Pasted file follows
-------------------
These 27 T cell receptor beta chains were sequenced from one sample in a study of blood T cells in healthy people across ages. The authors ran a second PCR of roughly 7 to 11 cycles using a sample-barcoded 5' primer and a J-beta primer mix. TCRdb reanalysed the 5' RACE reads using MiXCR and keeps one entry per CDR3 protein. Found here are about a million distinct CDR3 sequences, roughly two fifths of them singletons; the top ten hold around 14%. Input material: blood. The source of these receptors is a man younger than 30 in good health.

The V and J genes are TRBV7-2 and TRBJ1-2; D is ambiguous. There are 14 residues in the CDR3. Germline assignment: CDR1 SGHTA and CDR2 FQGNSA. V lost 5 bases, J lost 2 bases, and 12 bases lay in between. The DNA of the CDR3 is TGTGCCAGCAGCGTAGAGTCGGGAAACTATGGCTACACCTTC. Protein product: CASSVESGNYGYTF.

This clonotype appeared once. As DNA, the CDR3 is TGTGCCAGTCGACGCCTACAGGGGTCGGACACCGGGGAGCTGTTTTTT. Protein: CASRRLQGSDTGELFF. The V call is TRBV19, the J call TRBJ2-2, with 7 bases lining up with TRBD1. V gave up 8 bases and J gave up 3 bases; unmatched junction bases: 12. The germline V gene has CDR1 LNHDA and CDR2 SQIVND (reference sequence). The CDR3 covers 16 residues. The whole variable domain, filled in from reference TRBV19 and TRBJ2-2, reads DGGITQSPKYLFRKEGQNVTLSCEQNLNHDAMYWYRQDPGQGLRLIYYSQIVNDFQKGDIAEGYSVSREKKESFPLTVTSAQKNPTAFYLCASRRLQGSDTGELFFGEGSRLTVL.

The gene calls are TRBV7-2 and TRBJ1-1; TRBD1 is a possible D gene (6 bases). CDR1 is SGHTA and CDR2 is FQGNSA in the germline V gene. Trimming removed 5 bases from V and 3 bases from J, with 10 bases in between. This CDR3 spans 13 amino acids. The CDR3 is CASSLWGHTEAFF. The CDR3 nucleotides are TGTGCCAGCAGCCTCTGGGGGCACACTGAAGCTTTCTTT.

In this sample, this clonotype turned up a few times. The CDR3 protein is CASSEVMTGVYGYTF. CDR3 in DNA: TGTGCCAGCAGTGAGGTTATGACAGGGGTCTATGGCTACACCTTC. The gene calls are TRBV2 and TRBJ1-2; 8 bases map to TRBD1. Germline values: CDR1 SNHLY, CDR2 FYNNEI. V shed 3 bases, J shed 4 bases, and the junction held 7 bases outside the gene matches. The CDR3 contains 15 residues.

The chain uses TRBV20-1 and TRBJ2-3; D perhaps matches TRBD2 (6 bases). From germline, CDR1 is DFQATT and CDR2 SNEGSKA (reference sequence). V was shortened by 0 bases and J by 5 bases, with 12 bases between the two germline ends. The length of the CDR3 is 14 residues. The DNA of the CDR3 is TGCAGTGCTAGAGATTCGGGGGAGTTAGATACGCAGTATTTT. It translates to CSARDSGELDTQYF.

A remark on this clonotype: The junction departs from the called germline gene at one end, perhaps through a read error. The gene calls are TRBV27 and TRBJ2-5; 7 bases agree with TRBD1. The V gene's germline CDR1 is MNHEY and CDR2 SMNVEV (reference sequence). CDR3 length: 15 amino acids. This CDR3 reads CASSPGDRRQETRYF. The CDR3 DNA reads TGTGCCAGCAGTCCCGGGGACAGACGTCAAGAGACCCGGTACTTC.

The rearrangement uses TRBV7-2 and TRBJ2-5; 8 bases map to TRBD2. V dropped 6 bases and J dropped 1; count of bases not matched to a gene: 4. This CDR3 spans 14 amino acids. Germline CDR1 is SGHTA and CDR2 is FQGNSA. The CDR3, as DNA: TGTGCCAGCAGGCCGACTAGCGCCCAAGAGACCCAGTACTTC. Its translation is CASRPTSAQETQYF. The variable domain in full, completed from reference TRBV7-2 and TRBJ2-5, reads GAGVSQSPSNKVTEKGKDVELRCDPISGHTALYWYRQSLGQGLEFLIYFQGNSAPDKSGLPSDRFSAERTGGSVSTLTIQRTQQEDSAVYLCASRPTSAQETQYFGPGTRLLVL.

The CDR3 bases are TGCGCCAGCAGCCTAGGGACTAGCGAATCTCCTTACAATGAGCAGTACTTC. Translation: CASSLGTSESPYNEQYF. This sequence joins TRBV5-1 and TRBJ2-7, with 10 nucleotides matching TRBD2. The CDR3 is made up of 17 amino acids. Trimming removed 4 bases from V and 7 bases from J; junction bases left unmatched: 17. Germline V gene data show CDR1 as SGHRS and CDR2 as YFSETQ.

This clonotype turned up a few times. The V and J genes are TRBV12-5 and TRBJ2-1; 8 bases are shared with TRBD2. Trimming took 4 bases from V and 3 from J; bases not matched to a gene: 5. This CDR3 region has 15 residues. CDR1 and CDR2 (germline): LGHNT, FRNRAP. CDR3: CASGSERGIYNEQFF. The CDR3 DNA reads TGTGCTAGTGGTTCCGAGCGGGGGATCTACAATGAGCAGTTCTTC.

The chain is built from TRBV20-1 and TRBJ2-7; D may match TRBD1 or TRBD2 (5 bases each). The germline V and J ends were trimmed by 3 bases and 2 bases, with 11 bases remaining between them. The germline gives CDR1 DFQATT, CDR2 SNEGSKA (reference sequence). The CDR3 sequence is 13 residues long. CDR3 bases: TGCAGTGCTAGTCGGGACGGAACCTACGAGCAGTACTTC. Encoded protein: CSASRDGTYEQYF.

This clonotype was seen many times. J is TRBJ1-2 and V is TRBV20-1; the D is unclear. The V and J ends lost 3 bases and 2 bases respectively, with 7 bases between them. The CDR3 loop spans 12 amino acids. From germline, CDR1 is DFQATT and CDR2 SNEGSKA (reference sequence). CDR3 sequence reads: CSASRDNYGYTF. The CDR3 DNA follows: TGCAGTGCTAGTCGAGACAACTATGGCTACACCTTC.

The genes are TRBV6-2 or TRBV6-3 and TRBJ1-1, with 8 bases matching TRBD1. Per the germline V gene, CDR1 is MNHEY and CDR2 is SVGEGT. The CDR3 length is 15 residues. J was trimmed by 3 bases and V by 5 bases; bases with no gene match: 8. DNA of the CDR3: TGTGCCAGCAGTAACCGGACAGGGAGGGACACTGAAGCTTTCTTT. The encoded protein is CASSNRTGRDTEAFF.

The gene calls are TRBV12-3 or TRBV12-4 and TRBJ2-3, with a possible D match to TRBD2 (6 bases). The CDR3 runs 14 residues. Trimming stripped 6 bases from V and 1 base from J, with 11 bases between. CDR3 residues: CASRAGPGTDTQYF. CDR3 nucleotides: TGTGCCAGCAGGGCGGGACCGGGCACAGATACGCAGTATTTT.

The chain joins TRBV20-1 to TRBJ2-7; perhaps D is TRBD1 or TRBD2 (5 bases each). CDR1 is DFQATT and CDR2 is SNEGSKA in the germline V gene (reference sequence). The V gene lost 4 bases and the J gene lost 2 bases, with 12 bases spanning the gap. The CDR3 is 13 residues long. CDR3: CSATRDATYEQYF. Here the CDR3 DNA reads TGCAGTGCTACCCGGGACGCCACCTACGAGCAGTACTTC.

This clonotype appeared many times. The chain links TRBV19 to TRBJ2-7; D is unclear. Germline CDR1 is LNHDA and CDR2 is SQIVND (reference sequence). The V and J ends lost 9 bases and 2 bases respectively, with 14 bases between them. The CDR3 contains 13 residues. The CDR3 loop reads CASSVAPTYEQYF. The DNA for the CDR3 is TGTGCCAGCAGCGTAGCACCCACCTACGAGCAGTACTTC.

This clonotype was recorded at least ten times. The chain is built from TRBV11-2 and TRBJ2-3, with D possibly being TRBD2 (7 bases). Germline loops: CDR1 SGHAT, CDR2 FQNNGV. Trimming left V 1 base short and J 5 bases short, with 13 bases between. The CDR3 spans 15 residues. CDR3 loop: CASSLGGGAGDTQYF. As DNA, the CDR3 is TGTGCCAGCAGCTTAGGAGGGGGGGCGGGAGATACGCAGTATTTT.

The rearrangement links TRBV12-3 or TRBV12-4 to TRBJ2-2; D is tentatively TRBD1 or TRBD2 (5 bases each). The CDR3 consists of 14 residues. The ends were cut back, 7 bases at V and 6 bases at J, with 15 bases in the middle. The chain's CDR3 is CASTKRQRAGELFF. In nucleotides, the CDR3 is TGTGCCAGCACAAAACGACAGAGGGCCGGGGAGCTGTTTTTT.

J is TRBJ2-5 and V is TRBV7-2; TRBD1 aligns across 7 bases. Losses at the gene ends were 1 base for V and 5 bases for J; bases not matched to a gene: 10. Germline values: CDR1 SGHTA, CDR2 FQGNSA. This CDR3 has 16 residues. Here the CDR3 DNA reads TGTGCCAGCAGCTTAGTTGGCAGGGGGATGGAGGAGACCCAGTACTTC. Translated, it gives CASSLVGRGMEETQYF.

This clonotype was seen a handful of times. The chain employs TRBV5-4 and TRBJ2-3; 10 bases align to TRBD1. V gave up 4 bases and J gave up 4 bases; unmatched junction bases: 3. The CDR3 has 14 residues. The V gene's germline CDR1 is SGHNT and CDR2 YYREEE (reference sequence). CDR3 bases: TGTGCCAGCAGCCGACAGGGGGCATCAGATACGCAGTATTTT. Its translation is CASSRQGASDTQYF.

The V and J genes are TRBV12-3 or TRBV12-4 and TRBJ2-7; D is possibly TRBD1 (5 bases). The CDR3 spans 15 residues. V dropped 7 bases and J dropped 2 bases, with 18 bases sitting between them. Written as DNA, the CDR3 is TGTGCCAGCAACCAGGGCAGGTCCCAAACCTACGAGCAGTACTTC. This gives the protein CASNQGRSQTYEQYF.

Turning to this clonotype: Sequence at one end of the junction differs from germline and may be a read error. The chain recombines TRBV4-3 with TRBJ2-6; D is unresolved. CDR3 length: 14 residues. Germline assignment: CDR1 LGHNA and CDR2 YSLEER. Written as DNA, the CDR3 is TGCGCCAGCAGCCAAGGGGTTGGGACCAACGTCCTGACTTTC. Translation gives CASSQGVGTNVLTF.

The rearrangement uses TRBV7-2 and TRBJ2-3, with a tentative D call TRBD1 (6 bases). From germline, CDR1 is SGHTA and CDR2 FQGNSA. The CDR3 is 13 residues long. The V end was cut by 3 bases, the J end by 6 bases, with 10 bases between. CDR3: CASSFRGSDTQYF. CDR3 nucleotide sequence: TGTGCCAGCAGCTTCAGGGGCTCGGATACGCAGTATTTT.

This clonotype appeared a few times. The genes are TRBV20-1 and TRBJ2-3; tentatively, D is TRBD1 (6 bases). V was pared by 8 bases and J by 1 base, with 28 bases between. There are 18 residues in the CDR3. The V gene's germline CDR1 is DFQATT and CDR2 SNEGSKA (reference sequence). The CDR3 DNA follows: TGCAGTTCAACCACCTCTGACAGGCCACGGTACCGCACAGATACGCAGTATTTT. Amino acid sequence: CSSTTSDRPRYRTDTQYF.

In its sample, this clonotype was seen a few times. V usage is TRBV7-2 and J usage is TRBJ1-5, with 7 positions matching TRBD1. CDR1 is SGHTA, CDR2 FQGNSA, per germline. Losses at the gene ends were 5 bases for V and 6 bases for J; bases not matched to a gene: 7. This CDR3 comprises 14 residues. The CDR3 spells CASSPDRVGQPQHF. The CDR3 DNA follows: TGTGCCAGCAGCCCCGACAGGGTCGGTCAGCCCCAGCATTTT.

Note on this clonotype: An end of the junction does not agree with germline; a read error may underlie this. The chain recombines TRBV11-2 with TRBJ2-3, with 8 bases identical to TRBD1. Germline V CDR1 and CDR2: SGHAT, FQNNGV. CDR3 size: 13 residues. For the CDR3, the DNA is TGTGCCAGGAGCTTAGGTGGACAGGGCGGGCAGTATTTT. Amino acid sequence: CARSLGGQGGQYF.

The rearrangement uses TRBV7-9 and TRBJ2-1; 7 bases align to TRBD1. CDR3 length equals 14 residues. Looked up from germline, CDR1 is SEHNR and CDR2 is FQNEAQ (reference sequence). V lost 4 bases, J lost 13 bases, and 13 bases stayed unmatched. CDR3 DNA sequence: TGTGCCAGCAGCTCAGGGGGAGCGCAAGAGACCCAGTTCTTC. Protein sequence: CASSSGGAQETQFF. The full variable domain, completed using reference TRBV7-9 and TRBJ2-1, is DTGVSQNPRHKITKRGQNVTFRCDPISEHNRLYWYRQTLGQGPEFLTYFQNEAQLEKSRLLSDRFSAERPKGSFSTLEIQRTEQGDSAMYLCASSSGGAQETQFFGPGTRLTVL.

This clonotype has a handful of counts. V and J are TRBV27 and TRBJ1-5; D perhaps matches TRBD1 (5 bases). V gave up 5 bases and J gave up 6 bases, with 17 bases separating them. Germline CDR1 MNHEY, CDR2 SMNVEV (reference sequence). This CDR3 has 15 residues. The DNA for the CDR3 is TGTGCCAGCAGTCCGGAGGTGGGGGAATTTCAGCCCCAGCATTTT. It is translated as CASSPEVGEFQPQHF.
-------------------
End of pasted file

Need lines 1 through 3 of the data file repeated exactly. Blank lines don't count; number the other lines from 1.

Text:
These 27 T cell receptor beta chains were sequenced from one sample in a study of blood T cells in healthy people across ages. The authors ran a second PCR of roughly 7 to 11 cycles using a sample-barcoded 5' primer and a J-beta primer mix. TCRdb reanalysed the 5' RACE reads using MiXCR and keeps one entry per CDR3 protein. Found here are about a million distinct CDR3 sequences, roughly two fifths of them singletons; the top ten hold around 14%. Input material: blood. The source of these receptors is a man younger than 30 in good health.

The V and J genes are TRBV7-2 and TRBJ1-2; D is ambiguous. There are 14 residues in the CDR3. Germline assignment: CDR1 SGHTA and CDR2 FQGNSA. V lost 5 bases, J lost 2 bases, and 12 bases lay in between. The DNA of the CDR3 is TGTGCCAGCAGCGTAGAGTCGGGAAACTATGGCTACACCTTC. Protein product: CASSVESGNYGYTF.

This clonotype appeared once. As DNA, the CDR3 is TGTGCCAGTCGACGCCTACAGGGGTCGGACACCGGGGAGCTGTTTTTT. Protein: CASRRLQGSDTGELFF. The V call is TRBV19, the J call TRBJ2-2, with 7 bases lining up with TRBD1. V gave up 8 bases and J gave up 3 bases; unmatched junction bases: 12. The germline V gene has CDR1 LNHDA and CDR2 SQIVND (reference sequence). The CDR3 covers 16 residues. The whole variable domain, filled in from reference TRBV19 and TRBJ2-2, reads DGGITQSPKYLFRKEGQNVTLSCEQNLNHDAMYWYRQDPGQGLRLIYYSQIVNDFQKGDIAEGYSVSREKKESFPLTVTSAQKNPTAFYLCASRRLQGSDTGELFFGEGSRLTVL.